Friday, June 01, 2007

Different Approaches To The Same Destination

Some of my recent postings and interviews have dealt with writers getting help from outside sources: readers, editors, and crit groups. I’m convinced that, with very few exceptions, works of fiction (and non-fiction, for that matter) are not written in a vacuum. Suggestions are made, words changed, sections are rewritten—and generally the resulting product is improved over the original form. But who decides what to keep and what to throw out? Ultimately, the decision belongs to the writer.

Let’s play a little game. I’m going to give you the opening lines of a suspense novel on which I’m working. The first version is my first draft. The second is the same material as rewritten (during an encounter at a writers’ workshop) by a well-known author. The third is a sample suggested by a professional editor, Ray Rhamey.

In my first scene, I wanted to hook the reader immediately, and it’s apparent to me that both revisions help do just that. As you can see, the author prefers short, punchy sentences in the scene. He wants to interject action, help the reader feel the flow of the work. He likes lots of "white space." The editor had a different idea. Although his version doesn’t exactly match my character’s name and situation, it illustrates setting the scene and involving the reader from the very beginning.

My point? Things can always be improved, and there’s more than one way to do it. Take constructive criticism for exactly what it is: a suggestion. Then use the best ideas to rewrite it in your own voice. That’s what I did, but since it’s still a work in progress, you’re going to have to wait to see the final result.

"Don't turn around. Keep your mouth shut and don't move a muscle."

If the unmistakable prick of a knife against the side of his neck weren't convincing enough, the voice behind him was. The guttural sounds, more spit than spoken, sounded like they issued from a throat that was rinsed each morning with broken glass instead of Scope.

Ben's head remained immobile, but his eyes flicked left and right looking for help and finding none. At 2 AM, there were at most a half dozen cars in the area of the doctor's parking garage where he stood, with no other human inhabitants except him and his attacker. It seemed that all his colleagues were asleep, having left Dr. Ben Merrick to deal first with a ruptured appendix, and now with a mugger. If he'd had time to spare, he would have breathed a "Why me?" into the air. As it was, he was having trouble breathing at all, since an arm now encircled his neck, adding near-asphyxiation to the menace posed by the continued pressure of the knife.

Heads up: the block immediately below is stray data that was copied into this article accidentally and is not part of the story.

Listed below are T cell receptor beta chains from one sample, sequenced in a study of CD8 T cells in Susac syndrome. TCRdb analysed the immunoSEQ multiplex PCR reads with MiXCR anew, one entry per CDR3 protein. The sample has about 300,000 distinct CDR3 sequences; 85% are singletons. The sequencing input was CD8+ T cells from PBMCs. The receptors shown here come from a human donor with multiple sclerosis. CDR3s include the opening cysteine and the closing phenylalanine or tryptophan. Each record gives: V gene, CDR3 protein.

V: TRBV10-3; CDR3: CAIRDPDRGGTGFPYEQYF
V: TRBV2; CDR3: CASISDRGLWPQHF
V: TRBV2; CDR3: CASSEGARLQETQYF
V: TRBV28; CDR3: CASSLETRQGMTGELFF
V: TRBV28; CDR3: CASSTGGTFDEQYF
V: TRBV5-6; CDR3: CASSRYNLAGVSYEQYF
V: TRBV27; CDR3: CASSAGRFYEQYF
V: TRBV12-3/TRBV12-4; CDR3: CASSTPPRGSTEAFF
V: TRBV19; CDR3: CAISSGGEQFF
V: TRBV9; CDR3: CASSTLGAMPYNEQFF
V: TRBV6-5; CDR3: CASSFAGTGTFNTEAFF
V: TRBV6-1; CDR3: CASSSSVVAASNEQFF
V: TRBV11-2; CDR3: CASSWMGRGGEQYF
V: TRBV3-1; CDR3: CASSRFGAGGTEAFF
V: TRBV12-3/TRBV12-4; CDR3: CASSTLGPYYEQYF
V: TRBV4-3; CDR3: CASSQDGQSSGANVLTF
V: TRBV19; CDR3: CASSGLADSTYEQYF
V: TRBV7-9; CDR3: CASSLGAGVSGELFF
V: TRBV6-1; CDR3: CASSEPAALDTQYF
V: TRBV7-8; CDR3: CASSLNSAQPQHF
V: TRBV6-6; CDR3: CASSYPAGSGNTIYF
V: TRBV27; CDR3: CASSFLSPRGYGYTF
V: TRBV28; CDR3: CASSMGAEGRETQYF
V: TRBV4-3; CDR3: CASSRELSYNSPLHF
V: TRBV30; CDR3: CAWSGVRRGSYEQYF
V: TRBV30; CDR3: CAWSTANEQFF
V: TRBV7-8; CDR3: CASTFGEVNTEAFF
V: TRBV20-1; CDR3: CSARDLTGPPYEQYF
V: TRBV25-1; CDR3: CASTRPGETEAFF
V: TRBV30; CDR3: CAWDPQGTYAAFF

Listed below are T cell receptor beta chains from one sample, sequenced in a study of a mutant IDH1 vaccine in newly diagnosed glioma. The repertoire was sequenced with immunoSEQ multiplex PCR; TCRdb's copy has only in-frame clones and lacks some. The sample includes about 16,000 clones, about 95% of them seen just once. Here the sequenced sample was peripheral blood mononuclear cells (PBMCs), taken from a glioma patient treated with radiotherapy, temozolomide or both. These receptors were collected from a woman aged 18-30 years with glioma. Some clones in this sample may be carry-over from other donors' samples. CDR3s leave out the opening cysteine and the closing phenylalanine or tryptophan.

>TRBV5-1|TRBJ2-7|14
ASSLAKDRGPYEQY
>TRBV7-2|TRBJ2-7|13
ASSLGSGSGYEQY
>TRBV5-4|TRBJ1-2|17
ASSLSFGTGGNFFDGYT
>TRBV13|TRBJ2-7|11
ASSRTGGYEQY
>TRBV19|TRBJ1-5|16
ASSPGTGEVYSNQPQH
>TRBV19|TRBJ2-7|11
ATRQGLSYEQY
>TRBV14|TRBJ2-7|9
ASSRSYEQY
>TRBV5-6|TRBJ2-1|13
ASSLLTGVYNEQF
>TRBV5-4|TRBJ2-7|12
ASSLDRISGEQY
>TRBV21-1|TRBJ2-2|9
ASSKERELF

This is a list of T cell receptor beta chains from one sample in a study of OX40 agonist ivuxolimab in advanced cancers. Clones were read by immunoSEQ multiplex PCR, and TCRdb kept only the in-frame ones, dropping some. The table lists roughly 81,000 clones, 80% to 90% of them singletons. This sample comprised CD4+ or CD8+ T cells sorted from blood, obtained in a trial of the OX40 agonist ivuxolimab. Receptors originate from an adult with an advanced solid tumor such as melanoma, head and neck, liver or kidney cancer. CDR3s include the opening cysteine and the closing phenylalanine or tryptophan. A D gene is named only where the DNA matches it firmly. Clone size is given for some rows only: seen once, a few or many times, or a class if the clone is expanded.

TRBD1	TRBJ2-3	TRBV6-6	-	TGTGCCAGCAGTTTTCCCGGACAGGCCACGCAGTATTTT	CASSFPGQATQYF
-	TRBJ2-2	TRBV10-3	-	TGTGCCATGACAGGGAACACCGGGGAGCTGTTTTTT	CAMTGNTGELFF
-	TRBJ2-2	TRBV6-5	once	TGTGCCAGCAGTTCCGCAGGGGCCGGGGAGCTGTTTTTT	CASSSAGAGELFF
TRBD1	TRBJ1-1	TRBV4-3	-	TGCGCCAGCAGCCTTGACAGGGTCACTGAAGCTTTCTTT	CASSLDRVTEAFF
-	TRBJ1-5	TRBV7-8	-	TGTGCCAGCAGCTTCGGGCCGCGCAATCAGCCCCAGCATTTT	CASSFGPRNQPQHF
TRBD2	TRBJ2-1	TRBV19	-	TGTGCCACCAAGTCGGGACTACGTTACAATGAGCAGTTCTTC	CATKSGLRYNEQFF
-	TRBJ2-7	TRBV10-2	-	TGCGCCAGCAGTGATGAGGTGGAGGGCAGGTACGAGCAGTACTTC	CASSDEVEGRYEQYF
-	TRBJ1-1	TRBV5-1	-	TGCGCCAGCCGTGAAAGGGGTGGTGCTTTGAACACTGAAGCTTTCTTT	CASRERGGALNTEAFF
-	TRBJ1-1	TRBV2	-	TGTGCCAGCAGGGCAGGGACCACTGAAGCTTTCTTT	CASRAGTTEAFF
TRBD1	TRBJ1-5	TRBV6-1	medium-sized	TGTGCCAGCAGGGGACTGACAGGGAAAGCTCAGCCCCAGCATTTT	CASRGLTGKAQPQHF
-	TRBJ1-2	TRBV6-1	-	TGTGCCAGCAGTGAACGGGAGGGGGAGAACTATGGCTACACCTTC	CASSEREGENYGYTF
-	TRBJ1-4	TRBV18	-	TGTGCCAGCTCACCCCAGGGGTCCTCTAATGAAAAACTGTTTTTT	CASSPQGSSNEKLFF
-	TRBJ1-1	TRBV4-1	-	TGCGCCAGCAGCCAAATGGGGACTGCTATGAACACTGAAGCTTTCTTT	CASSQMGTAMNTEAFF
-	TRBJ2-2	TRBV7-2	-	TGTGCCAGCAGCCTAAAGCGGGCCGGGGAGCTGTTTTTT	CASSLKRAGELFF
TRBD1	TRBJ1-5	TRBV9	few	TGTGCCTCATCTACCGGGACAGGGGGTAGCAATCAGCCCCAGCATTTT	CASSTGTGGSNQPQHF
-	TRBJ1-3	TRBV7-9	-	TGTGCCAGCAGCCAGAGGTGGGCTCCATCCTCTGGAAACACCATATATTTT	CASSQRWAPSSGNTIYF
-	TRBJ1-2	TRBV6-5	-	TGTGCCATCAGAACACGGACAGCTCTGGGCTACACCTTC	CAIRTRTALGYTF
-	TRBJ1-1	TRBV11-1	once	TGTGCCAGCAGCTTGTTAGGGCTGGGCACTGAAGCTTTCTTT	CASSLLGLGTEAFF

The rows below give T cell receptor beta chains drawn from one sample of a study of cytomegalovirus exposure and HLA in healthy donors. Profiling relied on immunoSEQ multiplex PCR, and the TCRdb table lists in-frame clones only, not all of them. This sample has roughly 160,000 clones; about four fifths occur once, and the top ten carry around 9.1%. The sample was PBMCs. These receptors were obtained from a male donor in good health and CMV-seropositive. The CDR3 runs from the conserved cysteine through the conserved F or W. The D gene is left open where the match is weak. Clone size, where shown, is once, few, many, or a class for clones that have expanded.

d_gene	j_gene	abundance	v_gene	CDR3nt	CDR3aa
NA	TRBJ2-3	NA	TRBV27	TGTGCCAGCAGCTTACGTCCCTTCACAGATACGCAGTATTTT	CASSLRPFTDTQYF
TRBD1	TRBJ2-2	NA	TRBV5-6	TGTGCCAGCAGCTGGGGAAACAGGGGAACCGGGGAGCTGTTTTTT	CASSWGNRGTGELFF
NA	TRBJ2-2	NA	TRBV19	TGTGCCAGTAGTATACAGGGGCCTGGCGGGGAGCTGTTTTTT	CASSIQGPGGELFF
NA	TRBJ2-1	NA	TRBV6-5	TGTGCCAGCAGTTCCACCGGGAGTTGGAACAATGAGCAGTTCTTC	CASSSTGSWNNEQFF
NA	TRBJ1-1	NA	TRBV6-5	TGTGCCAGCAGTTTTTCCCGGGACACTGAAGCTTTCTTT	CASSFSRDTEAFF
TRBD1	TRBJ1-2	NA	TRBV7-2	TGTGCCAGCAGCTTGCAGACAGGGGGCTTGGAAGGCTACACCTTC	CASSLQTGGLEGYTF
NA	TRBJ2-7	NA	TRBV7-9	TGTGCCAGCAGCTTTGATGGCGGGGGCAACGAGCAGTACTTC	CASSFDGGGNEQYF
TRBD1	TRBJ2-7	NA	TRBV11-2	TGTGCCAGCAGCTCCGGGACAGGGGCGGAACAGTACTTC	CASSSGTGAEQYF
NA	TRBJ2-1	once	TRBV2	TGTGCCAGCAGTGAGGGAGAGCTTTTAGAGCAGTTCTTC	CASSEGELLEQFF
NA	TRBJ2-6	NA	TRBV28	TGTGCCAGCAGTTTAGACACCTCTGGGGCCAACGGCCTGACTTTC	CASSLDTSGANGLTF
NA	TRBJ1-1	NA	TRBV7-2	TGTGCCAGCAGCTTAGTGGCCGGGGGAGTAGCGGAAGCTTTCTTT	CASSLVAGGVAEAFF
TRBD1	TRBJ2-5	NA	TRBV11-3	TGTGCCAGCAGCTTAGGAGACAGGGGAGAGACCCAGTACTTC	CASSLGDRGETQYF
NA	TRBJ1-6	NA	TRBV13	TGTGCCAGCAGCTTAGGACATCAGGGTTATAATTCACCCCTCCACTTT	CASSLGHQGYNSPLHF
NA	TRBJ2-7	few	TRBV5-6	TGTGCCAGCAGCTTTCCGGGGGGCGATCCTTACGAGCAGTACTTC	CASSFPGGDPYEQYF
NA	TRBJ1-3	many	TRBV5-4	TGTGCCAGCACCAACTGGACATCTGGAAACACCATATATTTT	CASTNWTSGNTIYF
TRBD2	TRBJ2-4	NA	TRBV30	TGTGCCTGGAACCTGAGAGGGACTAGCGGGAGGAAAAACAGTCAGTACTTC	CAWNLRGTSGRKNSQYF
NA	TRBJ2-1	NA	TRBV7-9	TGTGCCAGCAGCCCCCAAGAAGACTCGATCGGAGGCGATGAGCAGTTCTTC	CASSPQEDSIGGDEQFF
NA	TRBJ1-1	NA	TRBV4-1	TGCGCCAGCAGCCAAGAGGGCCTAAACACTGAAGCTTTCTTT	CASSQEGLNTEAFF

"Don't move!"

The guttural voice came from behind him. The prick of a knife against his neck served as punctuation.

Ben's body froze, but his eyes darted right and left.

Suddenly, he felt an arm around his neck, pulling him back, almost choking him.

"Look…," Ben croaked.

The pressure increased, cutting off his words.

"OK," he managed to whisper, "you win." His pulse pounded in his ears, almost drowning out the attacker's next words.

"We hear you don't want to cooperate. This is to convince you." Three vicious blows rained onto his kidneys.

Ben's cry of pain echoed through the darkness of the hospital’s empty parking garage. He slumped forward.

The restraining arm brought him up short, cutting off his air.

PROFESSIONAL EDITOR (with comments):
Dr. Ben Cooper pulled his car keys from his pocket, glad for the quiet of the hospital parking garage at three a.m. after a night of cries and screams in the emergency room. The teddy bear he'd bought for Becky grinned up at him from the passenger seat, and he smiled at the thought of how much she'd love it. Then a hand flashed in front of his face, steel glittered, and a sharp line of pain pressed against his throat.

(Editor: I don’t have the details about your hero, so this may not be accurate. This is just meant to illustrate how, in a few lines of narrative, you can place the character, set the scene, give the reader meaningful, sympathetic characteristics, and then thrust him into jeopardy. With an opening paragraph such as this, I think a reader will be more likely to read on than with a "sharp prick" at the neck of some anonymous guy named Ben.)

Now, how would you have written the opening? I hope this illustrates for you that there are many different ways to write the same thing. That's why editors assure neophyte writers that no one is going to "steal their ideas." Plot is one thing. Execution is another--and I think it's much more important than any single "idea."

Good writing.


Anonymous said...

Hi there, and blessings to you. Followed your link via Alton's and thought I'd tour your blog. Very nice. Good to meet another Christian writer. God bless you (and thanks for the tour. I'll be back).

Anonymous said...

What Vicki said . . .

Honestly, Richard. I liked yours the best.


Nicole said...

What Vicki said . . .

Honestly, Richard. I liked yours the best.